36

The Russians picked up a similar number of "rocket scientists" as the West, but the lesser ones. These were taken to newly-constructed but isolated scientific facilities at places like Gorodomiya Island on a lake northwest of Moscow. They were housed with Russian scientists in relatively comfortable (by Russian standards) facilities, near their place of ...


9

Many German scientists were either captured by the Soviet army or were surrended to the Soviets after their capture by Western armies. All of these scientists were enslaved by the Soviets and forced to work on various scientific projects. The experience of one of Germany's greatest scientists, Manfred von Ardenne, is representative. After voluntarily ...


9

Indeed, funding of mathematics, together with other science and engineering fields experienced a sharp increase between 1957 and 1970. The number of PhD awarded in these fields in USA tripled during this period, and this was the fastest growth for any period after WWII. https://www.nsf.gov/statistics/2018/nsf18304/static/report/nsf18304-report.pdf But the "...


8

Here is a partial translation of a Russian article about the history of semiconductors (part that addresses Soviet contributions): 1948-1950. Not only in the United States, but also in other countries there have been scientific research in the field of semiconductors. For instance, a Soviet physicist V.E. Loshkarev as early as in 1946 discovered the bipolar ...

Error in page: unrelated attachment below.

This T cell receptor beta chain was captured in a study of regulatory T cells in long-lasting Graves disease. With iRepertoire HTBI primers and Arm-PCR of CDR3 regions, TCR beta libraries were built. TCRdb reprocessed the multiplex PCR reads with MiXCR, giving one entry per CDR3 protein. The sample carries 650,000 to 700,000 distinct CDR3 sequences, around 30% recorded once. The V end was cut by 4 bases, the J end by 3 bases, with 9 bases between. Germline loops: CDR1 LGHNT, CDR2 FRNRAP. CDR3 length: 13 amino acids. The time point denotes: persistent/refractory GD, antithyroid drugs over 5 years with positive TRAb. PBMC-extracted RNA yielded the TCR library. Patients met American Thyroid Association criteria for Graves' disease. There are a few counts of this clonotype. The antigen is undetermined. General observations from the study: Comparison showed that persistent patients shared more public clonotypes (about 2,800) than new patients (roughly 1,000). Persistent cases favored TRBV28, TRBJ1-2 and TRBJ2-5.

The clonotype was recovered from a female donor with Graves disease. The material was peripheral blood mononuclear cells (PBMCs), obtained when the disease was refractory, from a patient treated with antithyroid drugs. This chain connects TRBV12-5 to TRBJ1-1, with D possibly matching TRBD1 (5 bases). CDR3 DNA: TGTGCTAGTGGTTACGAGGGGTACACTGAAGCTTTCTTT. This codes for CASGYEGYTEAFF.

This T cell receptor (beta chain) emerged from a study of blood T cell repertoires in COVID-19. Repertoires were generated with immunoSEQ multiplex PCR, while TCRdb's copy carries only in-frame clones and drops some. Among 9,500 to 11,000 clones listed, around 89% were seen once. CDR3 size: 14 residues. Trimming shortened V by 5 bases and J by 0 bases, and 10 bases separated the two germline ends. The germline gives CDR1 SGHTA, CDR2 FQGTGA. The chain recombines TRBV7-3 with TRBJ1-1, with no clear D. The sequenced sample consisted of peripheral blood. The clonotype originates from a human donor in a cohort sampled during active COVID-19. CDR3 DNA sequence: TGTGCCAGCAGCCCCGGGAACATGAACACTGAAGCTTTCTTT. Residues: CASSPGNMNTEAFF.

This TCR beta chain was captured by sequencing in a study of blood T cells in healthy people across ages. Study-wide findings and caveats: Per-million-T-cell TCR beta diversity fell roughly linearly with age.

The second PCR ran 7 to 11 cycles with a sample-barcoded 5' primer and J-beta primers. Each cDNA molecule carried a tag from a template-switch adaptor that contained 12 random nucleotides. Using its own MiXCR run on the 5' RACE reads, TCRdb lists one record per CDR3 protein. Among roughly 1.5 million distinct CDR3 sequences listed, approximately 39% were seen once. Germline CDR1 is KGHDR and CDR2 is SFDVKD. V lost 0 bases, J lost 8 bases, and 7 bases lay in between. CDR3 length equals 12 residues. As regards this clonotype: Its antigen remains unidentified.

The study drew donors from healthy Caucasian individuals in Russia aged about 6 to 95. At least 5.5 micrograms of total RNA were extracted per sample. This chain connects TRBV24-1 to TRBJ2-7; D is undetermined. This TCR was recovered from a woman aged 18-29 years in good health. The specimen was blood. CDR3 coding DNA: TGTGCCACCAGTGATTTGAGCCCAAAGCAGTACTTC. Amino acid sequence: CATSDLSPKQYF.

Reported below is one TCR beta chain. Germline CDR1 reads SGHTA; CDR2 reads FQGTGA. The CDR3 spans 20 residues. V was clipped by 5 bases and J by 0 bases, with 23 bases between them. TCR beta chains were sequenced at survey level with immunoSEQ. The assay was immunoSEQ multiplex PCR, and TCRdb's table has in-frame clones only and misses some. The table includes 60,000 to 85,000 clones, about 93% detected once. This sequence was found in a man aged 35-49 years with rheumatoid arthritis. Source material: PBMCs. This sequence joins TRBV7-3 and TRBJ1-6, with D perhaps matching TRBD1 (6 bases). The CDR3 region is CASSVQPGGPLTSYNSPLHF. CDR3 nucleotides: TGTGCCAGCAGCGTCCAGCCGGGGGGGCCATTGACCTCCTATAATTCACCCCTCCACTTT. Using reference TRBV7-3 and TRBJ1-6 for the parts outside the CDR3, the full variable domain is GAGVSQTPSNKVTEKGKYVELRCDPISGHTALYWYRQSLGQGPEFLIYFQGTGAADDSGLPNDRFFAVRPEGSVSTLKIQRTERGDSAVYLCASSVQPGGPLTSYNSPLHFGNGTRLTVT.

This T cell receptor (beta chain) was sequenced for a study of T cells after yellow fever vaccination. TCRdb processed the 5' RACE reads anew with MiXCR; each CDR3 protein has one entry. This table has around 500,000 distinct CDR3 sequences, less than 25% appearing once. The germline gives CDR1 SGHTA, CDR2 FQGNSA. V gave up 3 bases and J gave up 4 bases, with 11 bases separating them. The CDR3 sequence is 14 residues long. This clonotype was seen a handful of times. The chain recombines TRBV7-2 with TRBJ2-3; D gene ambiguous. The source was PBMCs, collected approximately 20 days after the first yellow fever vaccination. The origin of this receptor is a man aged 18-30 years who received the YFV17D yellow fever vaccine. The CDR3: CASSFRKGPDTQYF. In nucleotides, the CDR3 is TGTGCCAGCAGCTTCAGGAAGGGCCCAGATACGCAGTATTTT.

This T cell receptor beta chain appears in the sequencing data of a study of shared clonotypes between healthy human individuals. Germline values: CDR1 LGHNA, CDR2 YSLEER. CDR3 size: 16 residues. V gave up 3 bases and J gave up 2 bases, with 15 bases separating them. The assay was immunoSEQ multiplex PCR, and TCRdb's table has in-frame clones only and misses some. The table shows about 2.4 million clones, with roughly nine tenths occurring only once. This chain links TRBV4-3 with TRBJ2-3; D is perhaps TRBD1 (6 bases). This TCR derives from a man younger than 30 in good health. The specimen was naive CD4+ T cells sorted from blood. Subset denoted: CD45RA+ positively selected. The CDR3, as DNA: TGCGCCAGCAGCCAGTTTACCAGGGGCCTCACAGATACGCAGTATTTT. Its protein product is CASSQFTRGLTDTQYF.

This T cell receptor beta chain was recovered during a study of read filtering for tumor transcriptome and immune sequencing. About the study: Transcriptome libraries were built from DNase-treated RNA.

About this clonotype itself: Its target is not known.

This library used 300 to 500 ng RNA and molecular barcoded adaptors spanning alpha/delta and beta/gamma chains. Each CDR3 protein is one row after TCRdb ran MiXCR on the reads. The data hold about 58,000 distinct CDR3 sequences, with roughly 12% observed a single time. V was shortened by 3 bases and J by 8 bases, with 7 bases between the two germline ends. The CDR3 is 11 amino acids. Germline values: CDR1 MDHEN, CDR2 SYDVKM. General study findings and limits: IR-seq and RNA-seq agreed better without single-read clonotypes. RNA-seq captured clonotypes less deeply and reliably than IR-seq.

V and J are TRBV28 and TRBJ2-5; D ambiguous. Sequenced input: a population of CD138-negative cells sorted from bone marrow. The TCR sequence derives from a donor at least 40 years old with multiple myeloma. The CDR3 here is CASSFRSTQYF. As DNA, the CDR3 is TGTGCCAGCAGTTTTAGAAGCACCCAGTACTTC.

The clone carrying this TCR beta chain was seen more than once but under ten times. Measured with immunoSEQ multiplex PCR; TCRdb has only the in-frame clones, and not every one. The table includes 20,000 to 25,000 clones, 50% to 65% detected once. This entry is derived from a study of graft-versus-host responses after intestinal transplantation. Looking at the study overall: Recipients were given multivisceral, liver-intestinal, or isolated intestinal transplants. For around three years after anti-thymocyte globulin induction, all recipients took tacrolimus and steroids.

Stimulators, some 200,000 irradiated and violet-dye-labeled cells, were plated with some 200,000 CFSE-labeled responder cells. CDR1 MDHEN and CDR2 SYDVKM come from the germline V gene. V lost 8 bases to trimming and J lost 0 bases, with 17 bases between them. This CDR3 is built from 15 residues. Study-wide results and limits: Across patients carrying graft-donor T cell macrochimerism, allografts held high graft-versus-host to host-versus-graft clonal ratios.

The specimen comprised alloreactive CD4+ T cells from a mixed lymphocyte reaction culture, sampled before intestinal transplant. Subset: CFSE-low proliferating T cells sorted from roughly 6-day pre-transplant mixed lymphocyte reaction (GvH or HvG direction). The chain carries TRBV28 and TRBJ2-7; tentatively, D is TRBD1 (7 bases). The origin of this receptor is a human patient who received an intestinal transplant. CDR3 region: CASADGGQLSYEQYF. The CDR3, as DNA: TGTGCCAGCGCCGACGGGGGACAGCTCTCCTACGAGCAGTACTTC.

8

The quote appears to be from: Stuart Dreyfus, (2002) Richard Bellman on the Birth of Dynamic Programming. Operations Research 50(1):48-51. https://doi.org/10.1287/opre.50.1.48.17791. In context, it's clear Bellman is talking about DoD spending on basic math/research specifically, not math in general. As to why the DoD was cutting spending, Eisenhower ...


5

simplicio's answer certainly provides the correct historical context. Adding to his answer, the quote is also found in Bellman's autobiography, p.159 - which seems to be the original source. Immediately after the sentences you quoted, Bellman continues: [...] hatred of the word research. I'm not using the term lightly; I'm using it precisely. His face would ...


2

According to one history that I've read, denazification was done more thoroughly by the former Soviet Union than by the Western powers, although mainly on class lines. The Weatern Powers were concerned more with the growing 'threat' of communism hence it's likely Operation Paperclip was seen as non-controversial as they saw it simply as harnessing German ...


2

According to Boris Chertoks, Rockets and People, a four volume memoir on the Soviet rocket programme and the most cited text in this area, several hundred Nazi era German scientists were brought into the programme and whilst he mentions contributions by them during their first year there in 1946, they hardly figure in subsequent years. The official record is ...


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